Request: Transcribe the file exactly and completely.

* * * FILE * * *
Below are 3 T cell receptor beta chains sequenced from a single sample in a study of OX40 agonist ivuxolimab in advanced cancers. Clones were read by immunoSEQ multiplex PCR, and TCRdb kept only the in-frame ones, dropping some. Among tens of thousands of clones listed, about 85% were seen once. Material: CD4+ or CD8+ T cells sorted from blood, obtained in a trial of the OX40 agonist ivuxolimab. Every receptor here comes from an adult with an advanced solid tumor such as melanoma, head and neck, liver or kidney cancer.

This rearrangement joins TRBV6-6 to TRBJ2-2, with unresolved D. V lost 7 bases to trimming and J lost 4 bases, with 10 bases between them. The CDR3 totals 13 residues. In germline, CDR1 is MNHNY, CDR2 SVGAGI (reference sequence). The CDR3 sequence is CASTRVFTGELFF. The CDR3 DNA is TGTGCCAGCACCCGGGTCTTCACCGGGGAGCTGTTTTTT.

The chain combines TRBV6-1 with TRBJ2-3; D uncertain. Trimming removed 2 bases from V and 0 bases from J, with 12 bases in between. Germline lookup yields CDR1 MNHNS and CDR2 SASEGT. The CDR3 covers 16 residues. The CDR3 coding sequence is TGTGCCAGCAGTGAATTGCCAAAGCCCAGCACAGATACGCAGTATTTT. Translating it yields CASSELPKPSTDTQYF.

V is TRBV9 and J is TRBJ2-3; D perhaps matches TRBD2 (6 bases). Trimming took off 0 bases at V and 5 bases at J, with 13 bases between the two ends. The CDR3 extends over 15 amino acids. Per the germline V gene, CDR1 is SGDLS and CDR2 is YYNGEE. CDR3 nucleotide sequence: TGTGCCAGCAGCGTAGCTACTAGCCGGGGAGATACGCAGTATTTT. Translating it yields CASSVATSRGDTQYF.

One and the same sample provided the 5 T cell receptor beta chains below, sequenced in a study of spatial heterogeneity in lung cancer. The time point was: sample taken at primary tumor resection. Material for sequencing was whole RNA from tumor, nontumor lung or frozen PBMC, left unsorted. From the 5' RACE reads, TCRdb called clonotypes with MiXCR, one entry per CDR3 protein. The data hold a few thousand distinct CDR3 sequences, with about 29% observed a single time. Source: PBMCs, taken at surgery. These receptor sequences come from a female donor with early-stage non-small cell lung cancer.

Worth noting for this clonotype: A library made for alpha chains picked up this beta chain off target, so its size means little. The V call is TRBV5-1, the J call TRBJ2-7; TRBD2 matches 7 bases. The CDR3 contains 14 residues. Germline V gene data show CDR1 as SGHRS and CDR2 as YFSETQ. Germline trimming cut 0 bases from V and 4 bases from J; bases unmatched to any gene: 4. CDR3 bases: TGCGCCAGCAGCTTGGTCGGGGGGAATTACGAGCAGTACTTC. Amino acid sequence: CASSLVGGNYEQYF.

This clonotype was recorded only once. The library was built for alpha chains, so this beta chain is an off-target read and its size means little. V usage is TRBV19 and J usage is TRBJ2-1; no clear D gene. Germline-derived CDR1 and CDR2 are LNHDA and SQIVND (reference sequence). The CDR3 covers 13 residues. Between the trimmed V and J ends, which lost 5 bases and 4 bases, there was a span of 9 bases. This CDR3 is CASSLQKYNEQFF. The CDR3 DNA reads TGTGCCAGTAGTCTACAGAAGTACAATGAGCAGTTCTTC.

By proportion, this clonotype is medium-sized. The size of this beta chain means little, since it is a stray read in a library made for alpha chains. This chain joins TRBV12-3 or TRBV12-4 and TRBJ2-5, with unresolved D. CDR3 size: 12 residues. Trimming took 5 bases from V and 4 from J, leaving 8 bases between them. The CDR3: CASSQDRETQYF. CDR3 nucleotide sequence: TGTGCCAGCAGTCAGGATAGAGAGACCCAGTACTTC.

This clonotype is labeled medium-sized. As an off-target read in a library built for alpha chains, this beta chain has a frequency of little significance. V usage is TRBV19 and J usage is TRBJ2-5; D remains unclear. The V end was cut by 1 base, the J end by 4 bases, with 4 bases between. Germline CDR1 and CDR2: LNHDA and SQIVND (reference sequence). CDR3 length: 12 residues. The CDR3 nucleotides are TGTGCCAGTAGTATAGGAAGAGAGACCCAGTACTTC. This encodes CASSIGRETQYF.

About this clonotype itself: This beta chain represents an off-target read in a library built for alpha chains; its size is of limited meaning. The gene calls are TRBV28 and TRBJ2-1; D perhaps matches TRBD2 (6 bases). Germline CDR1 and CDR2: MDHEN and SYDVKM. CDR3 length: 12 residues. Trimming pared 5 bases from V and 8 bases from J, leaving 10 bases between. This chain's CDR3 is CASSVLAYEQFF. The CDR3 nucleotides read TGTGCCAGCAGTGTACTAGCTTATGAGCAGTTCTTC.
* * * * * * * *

Below are 3 T cell receptor beta chains sequenced from a single sample in a study of OX40 agonist ivuxolimab in advanced cancers. Clones were read by immunoSEQ multiplex PCR, and TCRdb kept only the in-frame ones, dropping some. Among tens of thousands of clones listed, about 85% were seen once. Material: CD4+ or CD8+ T cells sorted from blood, obtained in a trial of the OX40 agonist ivuxolimab. Every receptor here comes from an adult with an advanced solid tumor such as melanoma, head and neck, liver or kidney cancer.

This rearrangement joins TRBV6-6 to TRBJ2-2, with unresolved D. V lost 7 bases to trimming and J lost 4 bases, with 10 bases between them. The CDR3 totals 13 residues. In germline, CDR1 is MNHNY, CDR2 SVGAGI (reference sequence). The CDR3 sequence is CASTRVFTGELFF. The CDR3 DNA is TGTGCCAGCACCCGGGTCTTCACCGGGGAGCTGTTTTTT.

The chain combines TRBV6-1 with TRBJ2-3; D uncertain. Trimming removed 2 bases from V and 0 bases from J, with 12 bases in between. Germline lookup yields CDR1 MNHNS and CDR2 SASEGT. The CDR3 covers 16 residues. The CDR3 coding sequence is TGTGCCAGCAGTGAATTGCCAAAGCCCAGCACAGATACGCAGTATTTT. Translating it yields CASSELPKPSTDTQYF.

V is TRBV9 and J is TRBJ2-3; D perhaps matches TRBD2 (6 bases). Trimming took off 0 bases at V and 5 bases at J, with 13 bases between the two ends. The CDR3 extends over 15 amino acids. Per the germline V gene, CDR1 is SGDLS and CDR2 is YYNGEE. CDR3 nucleotide sequence: TGTGCCAGCAGCGTAGCTACTAGCCGGGGAGATACGCAGTATTTT. Translating it yields CASSVATSRGDTQYF.

One and the same sample provided the 5 T cell receptor beta chains below, sequenced in a study of spatial heterogeneity in lung cancer. The time point was: sample taken at primary tumor resection. Material for sequencing was whole RNA from tumor, nontumor lung or frozen PBMC, left unsorted. From the 5' RACE reads, TCRdb called clonotypes with MiXCR, one entry per CDR3 protein. The data hold a few thousand distinct CDR3 sequences, with about 29% observed a single time. Source: PBMCs, taken at surgery. These receptor sequences come from a female donor with early-stage non-small cell lung cancer.

Worth noting for this clonotype: A library made for alpha chains picked up this beta chain off target, so its size means little. The V call is TRBV5-1, the J call TRBJ2-7; TRBD2 matches 7 bases. The CDR3 contains 14 residues. Germline V gene data show CDR1 as SGHRS and CDR2 as YFSETQ. Germline trimming cut 0 bases from V and 4 bases from J; bases unmatched to any gene: 4. CDR3 bases: TGCGCCAGCAGCTTGGTCGGGGGGAATTACGAGCAGTACTTC. Amino acid sequence: CASSLVGGNYEQYF.

This clonotype was recorded only once. The library was built for alpha chains, so this beta chain is an off-target read and its size means little. V usage is TRBV19 and J usage is TRBJ2-1; no clear D gene. Germline-derived CDR1 and CDR2 are LNHDA and SQIVND (reference sequence). The CDR3 covers 13 residues. Between the trimmed V and J ends, which lost 5 bases and 4 bases, there was a span of 9 bases. This CDR3 is CASSLQKYNEQFF. The CDR3 DNA reads TGTGCCAGTAGTCTACAGAAGTACAATGAGCAGTTCTTC.

By proportion, this clonotype is medium-sized. The size of this beta chain means little, since it is a stray read in a library made for alpha chains. This chain joins TRBV12-3 or TRBV12-4 and TRBJ2-5, with unresolved D. CDR3 size: 12 residues. Trimming took 5 bases from V and 4 from J, leaving 8 bases between them. The CDR3: CASSQDRETQYF. CDR3 nucleotide sequence: TGTGCCAGCAGTCAGGATAGAGAGACCCAGTACTTC.

This clonotype is labeled medium-sized. As an off-target read in a library built for alpha chains, this beta chain has a frequency of little significance. V usage is TRBV19 and J usage is TRBJ2-5; D remains unclear. The V end was cut by 1 base, the J end by 4 bases, with 4 bases between. Germline CDR1 and CDR2: LNHDA and SQIVND (reference sequence). CDR3 length: 12 residues. The CDR3 nucleotides are TGTGCCAGTAGTATAGGAAGAGAGACCCAGTACTTC. This encodes CASSIGRETQYF.

About this clonotype itself: This beta chain represents an off-target read in a library built for alpha chains; its size is of limited meaning. The gene calls are TRBV28 and TRBJ2-1; D perhaps matches TRBD2 (6 bases). Germline CDR1 and CDR2: MDHEN and SYDVKM. CDR3 length: 12 residues. Trimming pared 5 bases from V and 8 bases from J, leaving 10 bases between. This chain's CDR3 is CASSVLAYEQFF. The CDR3 nucleotides read TGTGCCAGCAGTGTACTAGCTTATGAGCAGTTCTTC.